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I have a teak console that was damaged by friend who had it stored in their house.

This damage was caused by water rings.

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And this was caused by melted wax from a candle!

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I've scraped the wax off with a razor as best I could. I guess the next step is paper towels and an iron.

I thought that a light buffing with 000 steel wool followed by teak oil would be a good idea. But then I started second guessing myself.

Note: The piece is about 35 years old and I've been the only owner. It was oiled annually for the first half dozen years and has not been touched since. It is stored indoors.

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    This is an excellent illustration of how poor the protection provided by an oil finish can truly be (sorry). But, oil finishes are considered easily repairable so at least a partial fix is to simply apply more oil. Test on just one spot to see how this works, as it may not provide the seamless repair you are probably after. – Graphus Oct 10 '20 at 20:46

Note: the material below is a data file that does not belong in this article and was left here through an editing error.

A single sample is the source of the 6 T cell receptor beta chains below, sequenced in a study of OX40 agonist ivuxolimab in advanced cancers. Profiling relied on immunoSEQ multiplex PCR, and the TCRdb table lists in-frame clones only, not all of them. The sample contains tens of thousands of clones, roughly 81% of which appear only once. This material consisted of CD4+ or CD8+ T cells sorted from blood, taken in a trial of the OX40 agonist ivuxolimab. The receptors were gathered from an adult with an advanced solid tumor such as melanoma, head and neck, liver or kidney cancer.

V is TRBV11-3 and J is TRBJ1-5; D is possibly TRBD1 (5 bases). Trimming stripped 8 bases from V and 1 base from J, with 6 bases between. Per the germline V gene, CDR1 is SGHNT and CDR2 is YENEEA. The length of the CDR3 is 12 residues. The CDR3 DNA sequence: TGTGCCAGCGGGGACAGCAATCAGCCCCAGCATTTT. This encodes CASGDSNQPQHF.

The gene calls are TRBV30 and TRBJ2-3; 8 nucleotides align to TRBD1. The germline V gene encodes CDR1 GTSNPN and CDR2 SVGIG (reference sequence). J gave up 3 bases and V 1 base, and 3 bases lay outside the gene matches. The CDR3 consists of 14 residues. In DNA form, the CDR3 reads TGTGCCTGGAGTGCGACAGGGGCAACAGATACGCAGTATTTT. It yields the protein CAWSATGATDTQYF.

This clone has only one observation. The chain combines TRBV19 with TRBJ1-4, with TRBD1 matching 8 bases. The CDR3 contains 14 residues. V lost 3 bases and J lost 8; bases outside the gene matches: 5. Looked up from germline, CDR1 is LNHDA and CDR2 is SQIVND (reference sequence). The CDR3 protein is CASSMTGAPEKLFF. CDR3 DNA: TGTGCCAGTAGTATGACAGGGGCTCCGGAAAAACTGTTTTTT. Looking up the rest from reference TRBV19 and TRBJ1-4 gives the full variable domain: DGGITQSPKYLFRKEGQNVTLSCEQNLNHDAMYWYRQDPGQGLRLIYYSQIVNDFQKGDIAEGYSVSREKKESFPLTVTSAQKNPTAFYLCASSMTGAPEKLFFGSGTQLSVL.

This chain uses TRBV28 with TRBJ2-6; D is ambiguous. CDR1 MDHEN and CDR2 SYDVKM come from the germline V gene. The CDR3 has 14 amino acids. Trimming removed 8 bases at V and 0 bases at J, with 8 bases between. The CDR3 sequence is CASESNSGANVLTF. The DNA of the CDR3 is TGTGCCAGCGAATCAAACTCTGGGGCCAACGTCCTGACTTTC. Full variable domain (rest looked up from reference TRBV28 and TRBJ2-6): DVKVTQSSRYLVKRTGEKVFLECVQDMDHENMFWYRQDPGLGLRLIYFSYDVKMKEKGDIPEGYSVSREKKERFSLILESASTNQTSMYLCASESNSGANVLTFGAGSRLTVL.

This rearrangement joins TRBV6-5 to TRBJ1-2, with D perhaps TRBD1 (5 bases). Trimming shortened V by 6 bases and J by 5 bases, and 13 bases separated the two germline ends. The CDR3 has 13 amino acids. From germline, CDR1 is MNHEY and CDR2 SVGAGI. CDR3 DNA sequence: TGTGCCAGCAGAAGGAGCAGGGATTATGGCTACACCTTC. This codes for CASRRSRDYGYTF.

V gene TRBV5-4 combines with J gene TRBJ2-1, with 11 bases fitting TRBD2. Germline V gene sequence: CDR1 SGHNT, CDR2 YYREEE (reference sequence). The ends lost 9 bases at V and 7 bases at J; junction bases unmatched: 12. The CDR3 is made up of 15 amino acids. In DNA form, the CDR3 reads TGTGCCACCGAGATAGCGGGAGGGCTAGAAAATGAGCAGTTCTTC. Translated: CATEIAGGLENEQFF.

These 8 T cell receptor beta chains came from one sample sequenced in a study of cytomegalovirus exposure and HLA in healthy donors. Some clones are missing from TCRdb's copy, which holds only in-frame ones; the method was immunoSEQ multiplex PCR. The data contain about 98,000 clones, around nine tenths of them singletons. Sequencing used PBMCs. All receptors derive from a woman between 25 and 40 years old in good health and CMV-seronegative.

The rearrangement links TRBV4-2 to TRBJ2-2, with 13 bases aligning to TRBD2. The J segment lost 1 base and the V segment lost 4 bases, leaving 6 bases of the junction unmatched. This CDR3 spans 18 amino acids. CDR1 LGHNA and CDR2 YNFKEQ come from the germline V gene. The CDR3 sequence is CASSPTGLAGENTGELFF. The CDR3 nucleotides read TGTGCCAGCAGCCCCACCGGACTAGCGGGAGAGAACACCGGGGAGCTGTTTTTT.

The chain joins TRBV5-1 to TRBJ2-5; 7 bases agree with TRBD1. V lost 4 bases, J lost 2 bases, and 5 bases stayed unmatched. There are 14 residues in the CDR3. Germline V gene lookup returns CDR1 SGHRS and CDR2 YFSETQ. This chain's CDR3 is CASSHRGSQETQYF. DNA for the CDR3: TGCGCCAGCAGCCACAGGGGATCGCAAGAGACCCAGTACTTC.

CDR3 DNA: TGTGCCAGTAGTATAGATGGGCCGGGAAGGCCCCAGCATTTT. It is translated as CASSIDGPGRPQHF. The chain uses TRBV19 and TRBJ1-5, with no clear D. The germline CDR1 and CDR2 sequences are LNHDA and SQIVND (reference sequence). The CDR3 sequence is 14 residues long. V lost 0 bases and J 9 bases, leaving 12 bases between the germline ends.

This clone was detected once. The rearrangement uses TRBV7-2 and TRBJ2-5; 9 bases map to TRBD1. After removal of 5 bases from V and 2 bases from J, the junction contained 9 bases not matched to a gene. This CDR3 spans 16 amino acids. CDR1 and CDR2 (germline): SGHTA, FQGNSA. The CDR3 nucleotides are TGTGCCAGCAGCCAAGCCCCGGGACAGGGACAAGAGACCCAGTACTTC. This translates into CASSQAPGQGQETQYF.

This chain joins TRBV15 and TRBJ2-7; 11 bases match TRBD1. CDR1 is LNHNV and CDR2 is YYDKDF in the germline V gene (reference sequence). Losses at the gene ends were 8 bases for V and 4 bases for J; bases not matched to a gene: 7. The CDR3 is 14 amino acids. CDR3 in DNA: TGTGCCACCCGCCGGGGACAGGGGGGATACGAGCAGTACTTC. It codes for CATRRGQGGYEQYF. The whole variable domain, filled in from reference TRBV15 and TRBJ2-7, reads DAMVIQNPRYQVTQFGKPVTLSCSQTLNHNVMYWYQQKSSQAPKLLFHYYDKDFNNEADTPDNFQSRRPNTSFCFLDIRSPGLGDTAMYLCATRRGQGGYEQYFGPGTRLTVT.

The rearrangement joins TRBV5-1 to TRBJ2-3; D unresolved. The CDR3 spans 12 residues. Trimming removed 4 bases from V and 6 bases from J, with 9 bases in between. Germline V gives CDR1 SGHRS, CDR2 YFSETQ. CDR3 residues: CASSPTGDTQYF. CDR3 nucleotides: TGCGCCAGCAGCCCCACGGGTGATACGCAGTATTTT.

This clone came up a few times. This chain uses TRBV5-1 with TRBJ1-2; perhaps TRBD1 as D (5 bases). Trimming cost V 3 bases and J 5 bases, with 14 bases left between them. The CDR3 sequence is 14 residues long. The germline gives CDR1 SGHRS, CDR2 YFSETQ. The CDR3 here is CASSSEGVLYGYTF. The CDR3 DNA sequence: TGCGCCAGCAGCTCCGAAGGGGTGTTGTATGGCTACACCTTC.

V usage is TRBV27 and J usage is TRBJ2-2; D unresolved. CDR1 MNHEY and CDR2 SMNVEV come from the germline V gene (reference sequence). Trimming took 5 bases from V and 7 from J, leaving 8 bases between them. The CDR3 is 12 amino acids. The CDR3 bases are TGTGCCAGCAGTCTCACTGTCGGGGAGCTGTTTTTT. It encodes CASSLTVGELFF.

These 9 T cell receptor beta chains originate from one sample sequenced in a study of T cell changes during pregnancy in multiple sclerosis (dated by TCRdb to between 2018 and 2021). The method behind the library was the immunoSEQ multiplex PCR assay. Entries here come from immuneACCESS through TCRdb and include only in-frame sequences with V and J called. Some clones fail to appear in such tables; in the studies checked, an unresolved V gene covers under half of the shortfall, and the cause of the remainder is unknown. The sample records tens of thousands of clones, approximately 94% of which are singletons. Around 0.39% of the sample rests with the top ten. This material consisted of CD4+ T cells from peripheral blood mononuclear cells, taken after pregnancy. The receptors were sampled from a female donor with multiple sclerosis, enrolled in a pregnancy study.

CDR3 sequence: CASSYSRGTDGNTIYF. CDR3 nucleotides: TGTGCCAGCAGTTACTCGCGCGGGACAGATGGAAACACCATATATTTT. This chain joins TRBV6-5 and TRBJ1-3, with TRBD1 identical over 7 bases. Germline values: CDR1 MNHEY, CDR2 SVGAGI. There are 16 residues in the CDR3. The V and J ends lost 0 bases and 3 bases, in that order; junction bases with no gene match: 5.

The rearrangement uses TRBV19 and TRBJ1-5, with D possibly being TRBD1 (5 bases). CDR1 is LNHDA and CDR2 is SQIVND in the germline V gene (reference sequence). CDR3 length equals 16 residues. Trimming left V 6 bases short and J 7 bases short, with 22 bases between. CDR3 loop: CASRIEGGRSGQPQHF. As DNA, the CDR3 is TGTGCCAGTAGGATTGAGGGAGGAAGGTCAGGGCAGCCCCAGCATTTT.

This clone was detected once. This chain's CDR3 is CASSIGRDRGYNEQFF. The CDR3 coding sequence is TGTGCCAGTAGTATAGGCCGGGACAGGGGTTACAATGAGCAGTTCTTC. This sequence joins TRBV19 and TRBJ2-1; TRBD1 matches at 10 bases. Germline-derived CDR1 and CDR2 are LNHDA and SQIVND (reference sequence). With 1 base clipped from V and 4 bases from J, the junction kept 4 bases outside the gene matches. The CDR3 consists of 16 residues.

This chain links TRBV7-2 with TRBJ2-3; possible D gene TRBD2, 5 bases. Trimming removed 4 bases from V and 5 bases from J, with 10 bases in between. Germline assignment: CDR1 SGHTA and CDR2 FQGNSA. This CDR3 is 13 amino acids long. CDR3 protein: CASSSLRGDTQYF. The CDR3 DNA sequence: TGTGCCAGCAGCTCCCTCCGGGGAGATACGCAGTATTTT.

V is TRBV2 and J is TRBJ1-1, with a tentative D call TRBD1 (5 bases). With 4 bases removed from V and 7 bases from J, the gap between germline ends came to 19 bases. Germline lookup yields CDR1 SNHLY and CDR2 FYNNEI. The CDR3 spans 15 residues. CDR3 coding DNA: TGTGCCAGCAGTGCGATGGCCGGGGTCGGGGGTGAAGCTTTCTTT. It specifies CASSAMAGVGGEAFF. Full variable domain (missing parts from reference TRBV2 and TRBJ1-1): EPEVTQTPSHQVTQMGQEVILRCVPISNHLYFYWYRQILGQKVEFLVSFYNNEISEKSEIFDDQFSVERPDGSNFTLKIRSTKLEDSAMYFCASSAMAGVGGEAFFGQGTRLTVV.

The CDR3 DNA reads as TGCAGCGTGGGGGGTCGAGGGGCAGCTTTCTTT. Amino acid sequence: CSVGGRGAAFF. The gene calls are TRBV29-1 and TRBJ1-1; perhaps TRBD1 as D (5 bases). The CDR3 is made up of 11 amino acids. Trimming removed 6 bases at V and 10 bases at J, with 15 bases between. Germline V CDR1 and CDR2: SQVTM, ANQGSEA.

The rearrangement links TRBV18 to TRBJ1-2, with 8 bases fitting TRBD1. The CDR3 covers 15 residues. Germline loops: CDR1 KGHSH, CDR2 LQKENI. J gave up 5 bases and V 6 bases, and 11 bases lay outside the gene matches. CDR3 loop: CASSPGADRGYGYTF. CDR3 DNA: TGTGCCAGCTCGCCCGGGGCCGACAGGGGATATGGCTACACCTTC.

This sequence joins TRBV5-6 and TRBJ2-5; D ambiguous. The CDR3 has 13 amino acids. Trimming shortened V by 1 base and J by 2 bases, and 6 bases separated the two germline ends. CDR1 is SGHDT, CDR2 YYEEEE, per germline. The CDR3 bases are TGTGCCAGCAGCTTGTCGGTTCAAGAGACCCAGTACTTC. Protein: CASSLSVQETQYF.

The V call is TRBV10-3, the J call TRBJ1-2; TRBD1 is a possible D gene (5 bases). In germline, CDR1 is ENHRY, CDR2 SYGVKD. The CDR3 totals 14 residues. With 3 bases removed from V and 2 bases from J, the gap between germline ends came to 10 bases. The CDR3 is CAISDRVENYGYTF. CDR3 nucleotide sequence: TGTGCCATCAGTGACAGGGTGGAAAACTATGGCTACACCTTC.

• Have you had a chance to do that test? Or did you go another route? Please don't make this another abandoned Q here -_- – Graphus Oct 14 '20 at 11:53
  • Damn shame. That's very nice looking wood. I know in the past I have seen products offered at any of the regular woodworking companies that are made for removing water rings or it is at least listed as one of the treatment's many features. I always thought the (damp) paper towel and iron method was removing dents and / or for use on more traditional varnish or lacquer finishes. Oils can just be re-oiled (with a bit of pre-sanding if you like). I hesitate here but I have seen some folk remedies listed for this too. I cannot recommend them and have not used them myself. (cont.) – Jim Oct 15 '20 at 11:40
  • Some swear by coating the area in mayonnaise or other substances then removing and cleaning up afterwards. You can search that yourself if interested. One I heard of years ago, had to do with gently scrubbing with a toothpaste slurry. Maybe a layman's attempt instead of using pumice stone etc. to polish out the rings. Again, maybe over-kill for an oiled wood finish. One last thing, I have used and seen good results with Howard's Restore-a-Finish products for this problem. Link here. amazon.com/Howard-RF3016-Restor-Finish-16-Ounce/dp/B000C0182W/… – Jim Oct 15 '20 at 11:53
  • thanks for all the advice. Living in New England means I started this project too late. Now I need a warm weekend day so I can open the windows to even just do the test! – Paul Cezanne Oct 15 '20 at 11:59

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